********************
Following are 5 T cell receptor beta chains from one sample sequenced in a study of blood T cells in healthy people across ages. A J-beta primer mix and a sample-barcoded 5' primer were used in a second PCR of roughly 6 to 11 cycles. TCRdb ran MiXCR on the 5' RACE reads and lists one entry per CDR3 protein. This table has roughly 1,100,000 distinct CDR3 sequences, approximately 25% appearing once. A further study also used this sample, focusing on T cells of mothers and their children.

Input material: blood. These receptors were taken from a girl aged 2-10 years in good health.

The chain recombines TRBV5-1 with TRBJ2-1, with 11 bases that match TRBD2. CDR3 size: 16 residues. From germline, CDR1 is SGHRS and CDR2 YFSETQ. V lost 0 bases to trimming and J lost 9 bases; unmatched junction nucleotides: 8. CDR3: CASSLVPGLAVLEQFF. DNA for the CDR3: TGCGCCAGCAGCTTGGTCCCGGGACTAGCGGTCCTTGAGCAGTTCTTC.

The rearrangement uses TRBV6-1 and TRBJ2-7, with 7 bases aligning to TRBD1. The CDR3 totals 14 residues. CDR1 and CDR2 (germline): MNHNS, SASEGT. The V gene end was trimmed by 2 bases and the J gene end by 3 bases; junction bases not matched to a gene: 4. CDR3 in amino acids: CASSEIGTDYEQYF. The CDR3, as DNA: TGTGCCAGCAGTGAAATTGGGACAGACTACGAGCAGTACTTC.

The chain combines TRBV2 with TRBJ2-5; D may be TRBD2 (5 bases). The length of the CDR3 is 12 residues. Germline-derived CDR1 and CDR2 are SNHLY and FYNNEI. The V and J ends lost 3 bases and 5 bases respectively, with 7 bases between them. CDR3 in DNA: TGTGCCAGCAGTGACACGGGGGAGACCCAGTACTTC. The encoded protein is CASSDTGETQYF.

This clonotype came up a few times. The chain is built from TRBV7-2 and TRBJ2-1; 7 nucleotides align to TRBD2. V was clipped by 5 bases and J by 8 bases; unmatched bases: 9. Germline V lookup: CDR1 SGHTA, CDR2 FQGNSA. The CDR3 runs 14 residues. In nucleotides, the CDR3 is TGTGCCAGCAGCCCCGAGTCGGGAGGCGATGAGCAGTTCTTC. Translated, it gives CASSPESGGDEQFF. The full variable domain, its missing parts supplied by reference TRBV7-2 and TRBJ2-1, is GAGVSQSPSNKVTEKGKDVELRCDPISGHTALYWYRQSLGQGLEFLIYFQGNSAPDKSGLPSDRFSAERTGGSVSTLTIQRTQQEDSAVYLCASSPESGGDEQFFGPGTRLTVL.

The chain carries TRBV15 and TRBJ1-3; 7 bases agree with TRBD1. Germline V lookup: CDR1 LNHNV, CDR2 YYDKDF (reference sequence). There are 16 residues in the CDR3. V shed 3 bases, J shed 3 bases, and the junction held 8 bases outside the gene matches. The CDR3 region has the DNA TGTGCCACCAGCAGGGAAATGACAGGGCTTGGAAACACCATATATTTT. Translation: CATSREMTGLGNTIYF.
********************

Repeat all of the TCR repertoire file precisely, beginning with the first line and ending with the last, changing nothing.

Following are 5 T cell receptor beta chains from one sample sequenced in a study of blood T cells in healthy people across ages. A J-beta primer mix and a sample-barcoded 5' primer were used in a second PCR of roughly 6 to 11 cycles. TCRdb ran MiXCR on the 5' RACE reads and lists one entry per CDR3 protein. This table has roughly 1,100,000 distinct CDR3 sequences, approximately 25% appearing once. A further study also used this sample, focusing on T cells of mothers and their children.

Input material: blood. These receptors were taken from a girl aged 2-10 years in good health.

The chain recombines TRBV5-1 with TRBJ2-1, with 11 bases that match TRBD2. CDR3 size: 16 residues. From germline, CDR1 is SGHRS and CDR2 YFSETQ. V lost 0 bases to trimming and J lost 9 bases; unmatched junction nucleotides: 8. CDR3: CASSLVPGLAVLEQFF. DNA for the CDR3: TGCGCCAGCAGCTTGGTCCCGGGACTAGCGGTCCTTGAGCAGTTCTTC.

The rearrangement uses TRBV6-1 and TRBJ2-7, with 7 bases aligning to TRBD1. The CDR3 totals 14 residues. CDR1 and CDR2 (germline): MNHNS, SASEGT. The V gene end was trimmed by 2 bases and the J gene end by 3 bases; junction bases not matched to a gene: 4. CDR3 in amino acids: CASSEIGTDYEQYF. The CDR3, as DNA: TGTGCCAGCAGTGAAATTGGGACAGACTACGAGCAGTACTTC.

The chain combines TRBV2 with TRBJ2-5; D may be TRBD2 (5 bases). The length of the CDR3 is 12 residues. Germline-derived CDR1 and CDR2 are SNHLY and FYNNEI. The V and J ends lost 3 bases and 5 bases respectively, with 7 bases between them. CDR3 in DNA: TGTGCCAGCAGTGACACGGGGGAGACCCAGTACTTC. The encoded protein is CASSDTGETQYF.

This clonotype came up a few times. The chain is built from TRBV7-2 and TRBJ2-1; 7 nucleotides align to TRBD2. V was clipped by 5 bases and J by 8 bases; unmatched bases: 9. Germline V lookup: CDR1 SGHTA, CDR2 FQGNSA. The CDR3 runs 14 residues. In nucleotides, the CDR3 is TGTGCCAGCAGCCCCGAGTCGGGAGGCGATGAGCAGTTCTTC. Translated, it gives CASSPESGGDEQFF. The full variable domain, its missing parts supplied by reference TRBV7-2 and TRBJ2-1, is GAGVSQSPSNKVTEKGKDVELRCDPISGHTALYWYRQSLGQGLEFLIYFQGNSAPDKSGLPSDRFSAERTGGSVSTLTIQRTQQEDSAVYLCASSPESGGDEQFFGPGTRLTVL.

The chain carries TRBV15 and TRBJ1-3; 7 bases agree with TRBD1. Germline V lookup: CDR1 LNHNV, CDR2 YYDKDF (reference sequence). There are 16 residues in the CDR3. V shed 3 bases, J shed 3 bases, and the junction held 8 bases outside the gene matches. The CDR3 region has the DNA TGTGCCACCAGCAGGGAAATGACAGGGCTTGGAAACACCATATATTTT. Translation: CATSREMTGLGNTIYF.